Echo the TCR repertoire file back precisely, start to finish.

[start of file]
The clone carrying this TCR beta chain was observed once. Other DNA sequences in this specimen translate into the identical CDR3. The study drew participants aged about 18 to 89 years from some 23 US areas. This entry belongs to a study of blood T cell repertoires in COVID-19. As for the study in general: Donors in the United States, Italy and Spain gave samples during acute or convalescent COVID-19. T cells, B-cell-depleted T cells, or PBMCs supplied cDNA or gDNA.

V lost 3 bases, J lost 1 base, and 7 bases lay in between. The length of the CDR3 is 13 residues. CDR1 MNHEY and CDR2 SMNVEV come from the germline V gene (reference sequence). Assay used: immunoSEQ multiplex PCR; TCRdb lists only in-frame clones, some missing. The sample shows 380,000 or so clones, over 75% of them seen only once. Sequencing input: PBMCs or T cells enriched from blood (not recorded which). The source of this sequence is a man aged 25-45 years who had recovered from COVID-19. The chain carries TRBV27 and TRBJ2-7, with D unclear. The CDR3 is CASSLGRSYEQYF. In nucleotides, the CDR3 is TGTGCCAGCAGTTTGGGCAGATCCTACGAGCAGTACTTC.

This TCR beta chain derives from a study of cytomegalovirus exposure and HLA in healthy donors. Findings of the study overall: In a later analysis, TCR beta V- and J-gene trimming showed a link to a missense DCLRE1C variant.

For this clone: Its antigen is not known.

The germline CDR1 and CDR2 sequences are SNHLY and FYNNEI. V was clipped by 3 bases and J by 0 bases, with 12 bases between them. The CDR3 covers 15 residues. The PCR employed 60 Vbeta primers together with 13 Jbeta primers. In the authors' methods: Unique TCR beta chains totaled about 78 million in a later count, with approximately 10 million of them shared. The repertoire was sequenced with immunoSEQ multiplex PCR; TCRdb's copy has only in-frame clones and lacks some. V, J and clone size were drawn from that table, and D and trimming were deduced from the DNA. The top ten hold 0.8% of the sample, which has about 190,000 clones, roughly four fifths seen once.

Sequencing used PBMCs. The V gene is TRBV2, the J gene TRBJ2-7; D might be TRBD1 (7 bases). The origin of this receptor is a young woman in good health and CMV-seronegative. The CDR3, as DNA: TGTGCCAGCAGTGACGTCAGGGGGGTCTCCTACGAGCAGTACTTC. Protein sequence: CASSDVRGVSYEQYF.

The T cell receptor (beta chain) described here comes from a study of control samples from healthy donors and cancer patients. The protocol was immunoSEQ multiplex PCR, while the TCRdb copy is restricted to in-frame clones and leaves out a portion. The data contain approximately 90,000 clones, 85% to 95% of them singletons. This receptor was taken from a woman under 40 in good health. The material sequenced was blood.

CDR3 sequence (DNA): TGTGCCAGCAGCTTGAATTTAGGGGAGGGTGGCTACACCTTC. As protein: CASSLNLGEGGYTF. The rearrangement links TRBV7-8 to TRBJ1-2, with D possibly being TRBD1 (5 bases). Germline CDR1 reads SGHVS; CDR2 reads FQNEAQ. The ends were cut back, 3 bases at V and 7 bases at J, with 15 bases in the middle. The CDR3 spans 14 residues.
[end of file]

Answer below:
The clone carrying this TCR beta chain was observed once. Other DNA sequences in this specimen translate into the identical CDR3. The study drew participants aged about 18 to 89 years from some 23 US areas. This entry belongs to a study of blood T cell repertoires in COVID-19. As for the study in general: Donors in the United States, Italy and Spain gave samples during acute or convalescent COVID-19. T cells, B-cell-depleted T cells, or PBMCs supplied cDNA or gDNA.

V lost 3 bases, J lost 1 base, and 7 bases lay in between. The length of the CDR3 is 13 residues. CDR1 MNHEY and CDR2 SMNVEV come from the germline V gene (reference sequence). Assay used: immunoSEQ multiplex PCR; TCRdb lists only in-frame clones, some missing. The sample shows 380,000 or so clones, over 75% of them seen only once. Sequencing input: PBMCs or T cells enriched from blood (not recorded which). The source of this sequence is a man aged 25-45 years who had recovered from COVID-19. The chain carries TRBV27 and TRBJ2-7, with D unclear. The CDR3 is CASSLGRSYEQYF. In nucleotides, the CDR3 is TGTGCCAGCAGTTTGGGCAGATCCTACGAGCAGTACTTC.

This TCR beta chain derives from a study of cytomegalovirus exposure and HLA in healthy donors. Findings of the study overall: In a later analysis, TCR beta V- and J-gene trimming showed a link to a missense DCLRE1C variant.

For this clone: Its antigen is not known.

The germline CDR1 and CDR2 sequences are SNHLY and FYNNEI. V was clipped by 3 bases and J by 0 bases, with 12 bases between them. The CDR3 covers 15 residues. The PCR employed 60 Vbeta primers together with 13 Jbeta primers. In the authors' methods: Unique TCR beta chains totaled about 78 million in a later count, with approximately 10 million of them shared. The repertoire was sequenced with immunoSEQ multiplex PCR; TCRdb's copy has only in-frame clones and lacks some. V, J and clone size were drawn from that table, and D and trimming were deduced from the DNA. The top ten hold 0.8% of the sample, which has about 190,000 clones, roughly four fifths seen once.

Sequencing used PBMCs. The V gene is TRBV2, the J gene TRBJ2-7; D might be TRBD1 (7 bases). The origin of this receptor is a young woman in good health and CMV-seronegative. The CDR3, as DNA: TGTGCCAGCAGTGACGTCAGGGGGGTCTCCTACGAGCAGTACTTC. Protein sequence: CASSDVRGVSYEQYF.

The T cell receptor (beta chain) described here comes from a study of control samples from healthy donors and cancer patients. The protocol was immunoSEQ multiplex PCR, while the TCRdb copy is restricted to in-frame clones and leaves out a portion. The data contain approximately 90,000 clones, 85% to 95% of them singletons. This receptor was taken from a woman under 40 in good health. The material sequenced was blood.

CDR3 sequence (DNA): TGTGCCAGCAGCTTGAATTTAGGGGAGGGTGGCTACACCTTC. As protein: CASSLNLGEGGYTF. The rearrangement links TRBV7-8 to TRBJ1-2, with D possibly being TRBD1 (5 bases). Germline CDR1 reads SGHVS; CDR2 reads FQNEAQ. The ends were cut back, 3 bases at V and 7 bases at J, with 15 bases in the middle. The CDR3 spans 14 residues.